The synaptic inputs are fluctuating currents that mimic the compound effect of synaptic bombardment in-vivo, described by (8) (9) with time-varying moments , and σs, σd, and uncorrelated unit Gaussian white noise processes ξs, ξd, i.e., 〈ξs(t)ξd(t + τ)〉 = δ(τ)δsd, where 〈 ⋅ 〉 denotes expectation (with respect to the ensemble of noise realizations at times t and t + τ) and δsd is the Kronecker delta.

2. Calculation of subthreshold responses

We analytically calculate the somatic membrane voltage response for small amplitude variations of the synaptic inputs Is(t), Id(t) and a weak oscillatory field E(t), which do not elicit spikes. Considering that the somatic voltage evolves sufficiently below the effective threshold value VT allows us to neglect the exponential term in Eq (1) (i.e., the somatic membrane is purely leaky and capacitive). Using the Fourier transform of Eqs (1) and (2) we then obtain: (10) where (11) (12) are the somatic impedances for inputs at the soma and at the dendrite, respectively. indicates a Fourier transformed variable and ω denotes angular frequency.

3. Calculation of spike rate responses

To assess spiking activity we solved the stochastic differential equations Eqs (1)–(4), (7)–(9) numerically using the Euler-Maruyama integration scheme with time steps between 0.01 ms and 0.05 ms. In addition, we employed analytical calculations as described in the following.

Fokker-Planck system.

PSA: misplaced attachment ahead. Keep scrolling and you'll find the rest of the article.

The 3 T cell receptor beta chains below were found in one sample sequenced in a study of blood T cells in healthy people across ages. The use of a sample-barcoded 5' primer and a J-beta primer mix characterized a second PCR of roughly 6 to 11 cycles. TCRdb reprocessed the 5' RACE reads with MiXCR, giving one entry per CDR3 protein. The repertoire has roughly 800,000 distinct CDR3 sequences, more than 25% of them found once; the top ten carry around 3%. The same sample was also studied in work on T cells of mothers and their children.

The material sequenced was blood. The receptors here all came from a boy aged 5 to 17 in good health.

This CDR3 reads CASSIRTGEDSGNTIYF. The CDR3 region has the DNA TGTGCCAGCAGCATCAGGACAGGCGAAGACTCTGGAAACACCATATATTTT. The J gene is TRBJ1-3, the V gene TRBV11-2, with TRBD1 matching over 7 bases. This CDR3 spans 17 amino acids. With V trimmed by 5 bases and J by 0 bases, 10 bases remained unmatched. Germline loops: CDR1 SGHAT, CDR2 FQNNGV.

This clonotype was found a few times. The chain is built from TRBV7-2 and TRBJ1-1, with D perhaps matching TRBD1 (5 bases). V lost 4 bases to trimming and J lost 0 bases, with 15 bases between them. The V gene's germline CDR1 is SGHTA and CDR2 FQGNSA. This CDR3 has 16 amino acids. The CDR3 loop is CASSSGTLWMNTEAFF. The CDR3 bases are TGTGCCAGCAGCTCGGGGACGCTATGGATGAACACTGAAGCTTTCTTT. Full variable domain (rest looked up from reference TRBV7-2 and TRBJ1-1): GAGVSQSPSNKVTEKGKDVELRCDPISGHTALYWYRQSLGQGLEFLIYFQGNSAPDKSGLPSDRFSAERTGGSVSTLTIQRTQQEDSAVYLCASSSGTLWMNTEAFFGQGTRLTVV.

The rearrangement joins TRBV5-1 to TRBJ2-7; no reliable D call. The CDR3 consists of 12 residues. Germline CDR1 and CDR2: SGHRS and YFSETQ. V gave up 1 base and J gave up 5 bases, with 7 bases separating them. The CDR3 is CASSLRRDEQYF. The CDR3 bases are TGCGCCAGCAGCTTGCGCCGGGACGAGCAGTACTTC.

For improved readability we rewrite Eqs (1)–(3) with extracellular field according to Eq (7) and synaptic input given by Eqs (8) and (9) in compact form: (13) (14) where the coefficients on the right hand side depend on the parameters of the system described in Methods section 1. Note that here σsd = σds = 0, since the input fluctuations at the soma and dendrite are uncorrelated; however, the methods in this section may also be applied in scenarios where any of these parameters is nonzero and varies over time.

The dynamics of the joint membrane voltage probability density p(Vs, Vd, t) for this system plus reset condition (4) are governed by the Fokker-Planck equation (see, e.g. [32, 44, 50]) (15) where qs and qd are the probability fluxes for the somatic and dendritic membrane voltage, respectively, given by (16) (17) with , subject to the boundary conditions: (18) (19) (20) (21)

The last condition, a re-injection of probability flux, accounts for the voltage reset in the neuron model. We obtain the instantaneous spike rate as (22)

Dimension reduction.

Solving the 2+1 dimensional Fokker-Planck partial differential equation (PDE) system (15)–(21) numerically is possible in principle, but computationally demanding. Here we reduce the dimension of this PDE system, which greatly reduces the effort to calculate a) the steady-state spike rate, and b) spike rate responses to weak sinusoidal variations of the input moments or the applied field. For that purpose only ordinary differential equation (ODE) systems need to be solved (see further below). This advantage in terms of implementation and particularly computation becomes crucial for derived mean-field models of multiple neuronal populations (see Methods section 6).